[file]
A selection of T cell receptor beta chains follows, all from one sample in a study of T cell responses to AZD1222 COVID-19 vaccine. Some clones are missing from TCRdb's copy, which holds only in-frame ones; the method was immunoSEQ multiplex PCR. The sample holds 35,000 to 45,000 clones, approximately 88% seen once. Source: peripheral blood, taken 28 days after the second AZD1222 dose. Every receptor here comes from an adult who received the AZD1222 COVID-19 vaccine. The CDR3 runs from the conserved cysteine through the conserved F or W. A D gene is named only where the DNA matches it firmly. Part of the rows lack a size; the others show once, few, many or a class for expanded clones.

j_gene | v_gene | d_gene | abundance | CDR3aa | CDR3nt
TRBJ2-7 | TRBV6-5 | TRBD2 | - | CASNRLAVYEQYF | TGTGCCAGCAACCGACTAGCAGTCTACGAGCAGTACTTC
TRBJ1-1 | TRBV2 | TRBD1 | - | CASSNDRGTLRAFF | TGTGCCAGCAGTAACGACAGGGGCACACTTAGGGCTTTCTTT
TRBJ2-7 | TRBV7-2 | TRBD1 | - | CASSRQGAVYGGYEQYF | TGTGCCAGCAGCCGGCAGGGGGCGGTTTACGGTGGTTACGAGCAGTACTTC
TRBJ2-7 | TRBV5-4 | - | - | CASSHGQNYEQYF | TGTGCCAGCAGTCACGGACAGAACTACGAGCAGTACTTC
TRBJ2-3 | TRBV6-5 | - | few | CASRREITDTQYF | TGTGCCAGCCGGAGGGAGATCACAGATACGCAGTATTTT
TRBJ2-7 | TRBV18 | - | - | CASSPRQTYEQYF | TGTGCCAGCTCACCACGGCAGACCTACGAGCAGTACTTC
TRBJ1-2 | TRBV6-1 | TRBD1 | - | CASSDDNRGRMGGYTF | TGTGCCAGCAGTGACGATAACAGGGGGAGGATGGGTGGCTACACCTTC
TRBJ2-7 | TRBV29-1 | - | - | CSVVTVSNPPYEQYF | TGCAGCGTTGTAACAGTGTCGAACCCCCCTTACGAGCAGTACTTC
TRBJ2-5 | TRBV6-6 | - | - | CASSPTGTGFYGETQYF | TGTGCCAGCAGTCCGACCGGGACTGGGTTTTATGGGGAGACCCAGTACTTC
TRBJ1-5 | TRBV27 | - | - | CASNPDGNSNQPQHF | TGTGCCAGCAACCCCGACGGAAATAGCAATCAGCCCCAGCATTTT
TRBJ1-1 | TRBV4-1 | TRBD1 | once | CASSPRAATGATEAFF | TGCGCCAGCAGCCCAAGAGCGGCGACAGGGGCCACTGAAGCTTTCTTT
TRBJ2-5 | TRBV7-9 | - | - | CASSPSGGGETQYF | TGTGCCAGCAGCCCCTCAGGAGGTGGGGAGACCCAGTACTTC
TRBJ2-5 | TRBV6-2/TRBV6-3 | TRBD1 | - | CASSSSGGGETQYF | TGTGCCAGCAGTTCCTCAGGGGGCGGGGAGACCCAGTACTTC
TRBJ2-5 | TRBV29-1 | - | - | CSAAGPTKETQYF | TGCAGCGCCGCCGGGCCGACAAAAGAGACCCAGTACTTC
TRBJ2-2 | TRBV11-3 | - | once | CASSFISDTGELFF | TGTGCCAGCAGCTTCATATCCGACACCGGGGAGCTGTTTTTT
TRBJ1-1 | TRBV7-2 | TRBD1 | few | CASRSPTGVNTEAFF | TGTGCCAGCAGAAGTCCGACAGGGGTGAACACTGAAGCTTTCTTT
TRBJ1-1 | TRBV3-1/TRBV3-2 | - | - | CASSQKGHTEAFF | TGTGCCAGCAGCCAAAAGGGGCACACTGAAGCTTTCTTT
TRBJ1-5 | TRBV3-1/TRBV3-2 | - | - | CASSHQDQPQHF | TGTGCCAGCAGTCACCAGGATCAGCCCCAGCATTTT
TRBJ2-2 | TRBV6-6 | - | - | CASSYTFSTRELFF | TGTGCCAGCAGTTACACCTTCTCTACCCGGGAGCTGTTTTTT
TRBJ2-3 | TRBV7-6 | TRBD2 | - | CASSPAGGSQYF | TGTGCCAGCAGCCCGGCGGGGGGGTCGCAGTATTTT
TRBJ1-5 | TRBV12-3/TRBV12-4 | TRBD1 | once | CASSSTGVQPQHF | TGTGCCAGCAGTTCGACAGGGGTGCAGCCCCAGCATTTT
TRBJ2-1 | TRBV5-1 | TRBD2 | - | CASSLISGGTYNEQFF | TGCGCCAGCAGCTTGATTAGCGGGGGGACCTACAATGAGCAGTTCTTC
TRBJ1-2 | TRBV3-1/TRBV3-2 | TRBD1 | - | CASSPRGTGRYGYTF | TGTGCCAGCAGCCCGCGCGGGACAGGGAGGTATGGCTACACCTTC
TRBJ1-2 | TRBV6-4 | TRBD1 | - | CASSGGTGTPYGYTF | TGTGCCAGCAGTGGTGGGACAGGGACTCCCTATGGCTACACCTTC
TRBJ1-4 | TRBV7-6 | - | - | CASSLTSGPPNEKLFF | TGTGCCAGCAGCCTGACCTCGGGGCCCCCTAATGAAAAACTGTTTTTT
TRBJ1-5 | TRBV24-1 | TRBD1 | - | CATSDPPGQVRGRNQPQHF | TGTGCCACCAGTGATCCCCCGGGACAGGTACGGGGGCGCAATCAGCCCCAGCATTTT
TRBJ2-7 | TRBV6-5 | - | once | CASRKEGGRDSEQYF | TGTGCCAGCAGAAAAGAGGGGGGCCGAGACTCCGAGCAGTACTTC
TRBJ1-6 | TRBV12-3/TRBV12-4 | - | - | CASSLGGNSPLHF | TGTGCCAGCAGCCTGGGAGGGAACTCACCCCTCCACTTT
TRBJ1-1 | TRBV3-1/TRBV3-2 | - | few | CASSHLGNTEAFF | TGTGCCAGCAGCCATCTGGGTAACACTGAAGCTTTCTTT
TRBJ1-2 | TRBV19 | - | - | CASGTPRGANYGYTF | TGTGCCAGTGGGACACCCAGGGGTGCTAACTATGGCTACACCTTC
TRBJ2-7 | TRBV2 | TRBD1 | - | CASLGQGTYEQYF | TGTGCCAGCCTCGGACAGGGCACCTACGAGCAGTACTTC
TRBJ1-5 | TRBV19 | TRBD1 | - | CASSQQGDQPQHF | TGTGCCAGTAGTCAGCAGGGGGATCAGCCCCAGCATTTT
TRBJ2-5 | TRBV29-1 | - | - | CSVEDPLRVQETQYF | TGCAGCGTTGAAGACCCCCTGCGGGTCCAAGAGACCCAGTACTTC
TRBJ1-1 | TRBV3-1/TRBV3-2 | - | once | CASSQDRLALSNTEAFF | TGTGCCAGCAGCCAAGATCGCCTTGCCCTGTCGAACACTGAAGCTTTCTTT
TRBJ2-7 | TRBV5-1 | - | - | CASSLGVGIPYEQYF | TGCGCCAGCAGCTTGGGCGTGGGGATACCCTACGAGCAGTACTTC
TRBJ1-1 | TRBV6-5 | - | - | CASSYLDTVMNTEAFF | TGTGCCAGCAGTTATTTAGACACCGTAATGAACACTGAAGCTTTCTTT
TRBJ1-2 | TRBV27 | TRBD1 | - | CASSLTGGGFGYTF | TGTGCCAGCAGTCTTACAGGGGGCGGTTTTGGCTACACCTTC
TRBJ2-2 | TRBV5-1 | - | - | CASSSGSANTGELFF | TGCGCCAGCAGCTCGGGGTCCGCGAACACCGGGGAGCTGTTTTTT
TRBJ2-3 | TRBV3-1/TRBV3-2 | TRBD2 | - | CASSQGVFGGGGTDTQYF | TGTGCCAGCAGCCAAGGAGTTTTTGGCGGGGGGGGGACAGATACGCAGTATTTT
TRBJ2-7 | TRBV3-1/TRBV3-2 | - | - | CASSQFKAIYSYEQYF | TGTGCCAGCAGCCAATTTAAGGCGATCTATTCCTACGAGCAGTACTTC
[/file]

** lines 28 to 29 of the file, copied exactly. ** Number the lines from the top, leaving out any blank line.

TRBJ1-5 | TRBV24-1 | TRBD1 | - | CATSDPPGQVRGRNQPQHF | TGTGCCACCAGTGATCCCCCGGGACAGGTACGGGGGCGCAATCAGCCCCAGCATTTT
TRBJ2-7 | TRBV6-5 | - | once | CASRKEGGRDSEQYF | TGTGCCAGCAGAAAAGAGGGGGGCCGAGACTCCGAGCAGTACTTC